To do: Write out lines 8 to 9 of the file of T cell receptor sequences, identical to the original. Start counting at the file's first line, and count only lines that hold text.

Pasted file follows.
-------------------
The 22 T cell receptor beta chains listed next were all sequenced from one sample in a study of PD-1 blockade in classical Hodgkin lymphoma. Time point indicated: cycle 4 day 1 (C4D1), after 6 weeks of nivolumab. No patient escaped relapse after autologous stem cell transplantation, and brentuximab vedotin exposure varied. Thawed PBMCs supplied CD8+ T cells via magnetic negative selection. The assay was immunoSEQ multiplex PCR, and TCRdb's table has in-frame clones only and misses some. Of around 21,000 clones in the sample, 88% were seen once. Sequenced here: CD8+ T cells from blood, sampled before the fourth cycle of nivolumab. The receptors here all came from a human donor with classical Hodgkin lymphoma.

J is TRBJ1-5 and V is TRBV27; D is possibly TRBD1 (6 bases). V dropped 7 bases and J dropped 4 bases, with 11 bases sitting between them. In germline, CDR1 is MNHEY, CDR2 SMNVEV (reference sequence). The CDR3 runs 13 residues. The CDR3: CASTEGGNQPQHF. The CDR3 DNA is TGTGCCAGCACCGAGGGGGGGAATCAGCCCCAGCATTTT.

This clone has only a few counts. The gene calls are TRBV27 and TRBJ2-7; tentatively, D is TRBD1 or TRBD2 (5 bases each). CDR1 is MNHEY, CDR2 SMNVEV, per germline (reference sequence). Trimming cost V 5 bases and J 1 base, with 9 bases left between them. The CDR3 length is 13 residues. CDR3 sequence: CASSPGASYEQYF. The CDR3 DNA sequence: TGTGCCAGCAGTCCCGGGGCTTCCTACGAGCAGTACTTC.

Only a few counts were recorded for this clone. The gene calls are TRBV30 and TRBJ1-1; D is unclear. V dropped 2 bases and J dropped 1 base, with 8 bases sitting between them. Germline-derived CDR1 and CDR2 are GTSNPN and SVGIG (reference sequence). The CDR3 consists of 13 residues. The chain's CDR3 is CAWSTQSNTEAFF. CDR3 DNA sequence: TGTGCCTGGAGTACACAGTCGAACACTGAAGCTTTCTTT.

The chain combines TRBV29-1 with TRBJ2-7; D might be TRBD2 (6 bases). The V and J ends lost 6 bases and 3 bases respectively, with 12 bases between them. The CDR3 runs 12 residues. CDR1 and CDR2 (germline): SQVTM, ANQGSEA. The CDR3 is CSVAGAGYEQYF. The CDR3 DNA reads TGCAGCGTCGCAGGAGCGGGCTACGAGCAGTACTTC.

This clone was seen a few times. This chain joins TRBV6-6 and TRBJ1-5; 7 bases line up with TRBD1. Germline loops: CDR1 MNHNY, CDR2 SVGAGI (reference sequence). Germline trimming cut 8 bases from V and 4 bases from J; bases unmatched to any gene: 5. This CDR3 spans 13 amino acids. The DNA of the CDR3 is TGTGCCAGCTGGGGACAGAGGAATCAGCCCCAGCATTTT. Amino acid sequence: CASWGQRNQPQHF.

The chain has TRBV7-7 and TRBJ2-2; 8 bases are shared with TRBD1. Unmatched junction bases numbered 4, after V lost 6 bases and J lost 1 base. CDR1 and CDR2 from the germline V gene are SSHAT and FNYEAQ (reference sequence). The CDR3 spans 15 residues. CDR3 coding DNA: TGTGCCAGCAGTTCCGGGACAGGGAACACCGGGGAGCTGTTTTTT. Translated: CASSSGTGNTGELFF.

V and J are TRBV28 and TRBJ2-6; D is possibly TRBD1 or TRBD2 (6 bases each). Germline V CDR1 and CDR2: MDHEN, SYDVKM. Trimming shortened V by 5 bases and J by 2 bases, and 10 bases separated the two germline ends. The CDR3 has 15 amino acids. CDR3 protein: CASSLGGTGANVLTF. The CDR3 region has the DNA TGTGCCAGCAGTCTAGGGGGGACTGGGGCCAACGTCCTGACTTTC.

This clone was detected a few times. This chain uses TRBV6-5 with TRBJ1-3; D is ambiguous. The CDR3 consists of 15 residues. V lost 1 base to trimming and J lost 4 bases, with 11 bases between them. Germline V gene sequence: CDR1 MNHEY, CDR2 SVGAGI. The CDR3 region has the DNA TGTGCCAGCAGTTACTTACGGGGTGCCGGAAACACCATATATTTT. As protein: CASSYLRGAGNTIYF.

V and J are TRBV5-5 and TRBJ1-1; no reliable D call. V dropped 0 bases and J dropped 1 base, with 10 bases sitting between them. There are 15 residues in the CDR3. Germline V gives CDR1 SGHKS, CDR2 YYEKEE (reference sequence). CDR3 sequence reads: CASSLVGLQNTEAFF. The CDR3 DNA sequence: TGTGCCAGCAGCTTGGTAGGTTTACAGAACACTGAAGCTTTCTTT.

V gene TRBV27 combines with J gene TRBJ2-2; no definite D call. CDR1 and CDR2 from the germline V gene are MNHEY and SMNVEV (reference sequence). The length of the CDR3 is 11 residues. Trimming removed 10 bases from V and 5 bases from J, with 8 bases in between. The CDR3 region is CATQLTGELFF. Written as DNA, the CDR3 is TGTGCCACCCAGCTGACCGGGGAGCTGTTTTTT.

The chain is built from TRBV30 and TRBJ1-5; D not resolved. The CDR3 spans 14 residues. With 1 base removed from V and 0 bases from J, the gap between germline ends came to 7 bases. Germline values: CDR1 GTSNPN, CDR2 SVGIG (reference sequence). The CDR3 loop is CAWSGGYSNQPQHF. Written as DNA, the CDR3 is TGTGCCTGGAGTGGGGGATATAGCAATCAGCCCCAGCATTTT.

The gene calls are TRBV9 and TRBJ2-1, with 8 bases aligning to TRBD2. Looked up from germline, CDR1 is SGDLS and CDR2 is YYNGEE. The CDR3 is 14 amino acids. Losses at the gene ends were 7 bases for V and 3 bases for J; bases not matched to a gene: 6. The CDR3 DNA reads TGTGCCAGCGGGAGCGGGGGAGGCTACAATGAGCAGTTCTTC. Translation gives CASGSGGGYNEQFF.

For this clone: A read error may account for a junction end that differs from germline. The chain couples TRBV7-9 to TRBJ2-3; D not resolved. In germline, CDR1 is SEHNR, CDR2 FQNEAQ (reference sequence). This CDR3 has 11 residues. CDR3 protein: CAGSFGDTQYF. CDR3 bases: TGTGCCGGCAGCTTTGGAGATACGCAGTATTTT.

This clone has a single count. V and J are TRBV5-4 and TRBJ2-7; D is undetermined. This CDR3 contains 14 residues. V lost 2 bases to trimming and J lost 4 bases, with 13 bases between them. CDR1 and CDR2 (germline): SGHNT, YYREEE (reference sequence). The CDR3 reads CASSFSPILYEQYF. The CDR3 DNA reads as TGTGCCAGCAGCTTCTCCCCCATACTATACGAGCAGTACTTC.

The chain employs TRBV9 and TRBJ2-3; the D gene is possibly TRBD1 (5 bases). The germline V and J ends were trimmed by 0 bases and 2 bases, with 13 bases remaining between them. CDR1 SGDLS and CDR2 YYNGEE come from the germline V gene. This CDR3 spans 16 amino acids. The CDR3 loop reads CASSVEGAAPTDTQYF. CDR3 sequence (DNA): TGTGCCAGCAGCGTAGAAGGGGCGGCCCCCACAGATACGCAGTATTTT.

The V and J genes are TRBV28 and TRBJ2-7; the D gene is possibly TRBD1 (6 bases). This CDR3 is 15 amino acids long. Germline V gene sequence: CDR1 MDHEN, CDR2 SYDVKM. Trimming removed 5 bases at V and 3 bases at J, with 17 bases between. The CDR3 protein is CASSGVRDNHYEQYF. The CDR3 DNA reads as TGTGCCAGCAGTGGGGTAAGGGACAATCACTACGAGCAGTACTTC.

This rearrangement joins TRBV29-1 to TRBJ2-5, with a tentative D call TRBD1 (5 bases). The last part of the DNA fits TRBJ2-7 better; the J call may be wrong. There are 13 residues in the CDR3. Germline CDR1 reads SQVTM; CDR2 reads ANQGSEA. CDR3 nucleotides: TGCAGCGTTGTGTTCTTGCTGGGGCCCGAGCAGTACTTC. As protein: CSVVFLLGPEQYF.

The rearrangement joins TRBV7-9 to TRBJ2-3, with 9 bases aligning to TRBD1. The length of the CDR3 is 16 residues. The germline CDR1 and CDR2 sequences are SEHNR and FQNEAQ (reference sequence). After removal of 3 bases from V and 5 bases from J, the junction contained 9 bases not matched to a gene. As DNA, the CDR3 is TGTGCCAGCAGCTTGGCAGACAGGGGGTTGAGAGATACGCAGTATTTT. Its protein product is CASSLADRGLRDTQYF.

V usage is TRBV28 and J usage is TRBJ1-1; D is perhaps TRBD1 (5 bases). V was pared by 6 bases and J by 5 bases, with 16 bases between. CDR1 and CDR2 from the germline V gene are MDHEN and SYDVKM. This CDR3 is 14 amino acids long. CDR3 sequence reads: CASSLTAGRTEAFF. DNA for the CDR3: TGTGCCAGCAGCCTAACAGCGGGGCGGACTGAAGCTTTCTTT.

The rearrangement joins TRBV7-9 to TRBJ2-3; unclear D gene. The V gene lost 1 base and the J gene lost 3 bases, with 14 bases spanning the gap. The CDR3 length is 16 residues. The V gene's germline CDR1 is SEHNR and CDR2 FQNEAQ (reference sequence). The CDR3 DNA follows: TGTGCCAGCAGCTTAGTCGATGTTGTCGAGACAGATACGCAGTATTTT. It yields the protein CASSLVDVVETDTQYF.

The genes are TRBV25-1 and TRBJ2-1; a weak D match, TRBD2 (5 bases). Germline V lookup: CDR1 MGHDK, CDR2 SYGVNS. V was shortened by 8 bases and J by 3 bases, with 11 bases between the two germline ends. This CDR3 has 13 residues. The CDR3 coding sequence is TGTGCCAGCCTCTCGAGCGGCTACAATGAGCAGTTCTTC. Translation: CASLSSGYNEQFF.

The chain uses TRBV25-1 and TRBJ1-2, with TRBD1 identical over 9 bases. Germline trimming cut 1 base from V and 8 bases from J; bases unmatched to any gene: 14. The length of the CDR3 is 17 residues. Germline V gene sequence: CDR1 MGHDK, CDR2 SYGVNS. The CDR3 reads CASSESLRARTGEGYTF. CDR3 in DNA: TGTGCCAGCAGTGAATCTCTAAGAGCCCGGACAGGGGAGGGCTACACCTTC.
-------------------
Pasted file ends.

V and J are TRBV28 and TRBJ2-6; D is possibly TRBD1 or TRBD2 (6 bases each). Germline V CDR1 and CDR2: MDHEN, SYDVKM. Trimming shortened V by 5 bases and J by 2 bases, and 10 bases separated the two germline ends. The CDR3 has 15 amino acids. CDR3 protein: CASSLGGTGANVLTF. The CDR3 region has the DNA TGTGCCAGCAGTCTAGGGGGGACTGGGGCCAACGTCCTGACTTTC.

This clone was detected a few times. This chain uses TRBV6-5 with TRBJ1-3; D is ambiguous. The CDR3 consists of 15 residues. V lost 1 base to trimming and J lost 4 bases, with 11 bases between them. Germline V gene sequence: CDR1 MNHEY, CDR2 SVGAGI. The CDR3 region has the DNA TGTGCCAGCAGTTACTTACGGGGTGCCGGAAACACCATATATTTT. As protein: CASSYLRGAGNTIYF.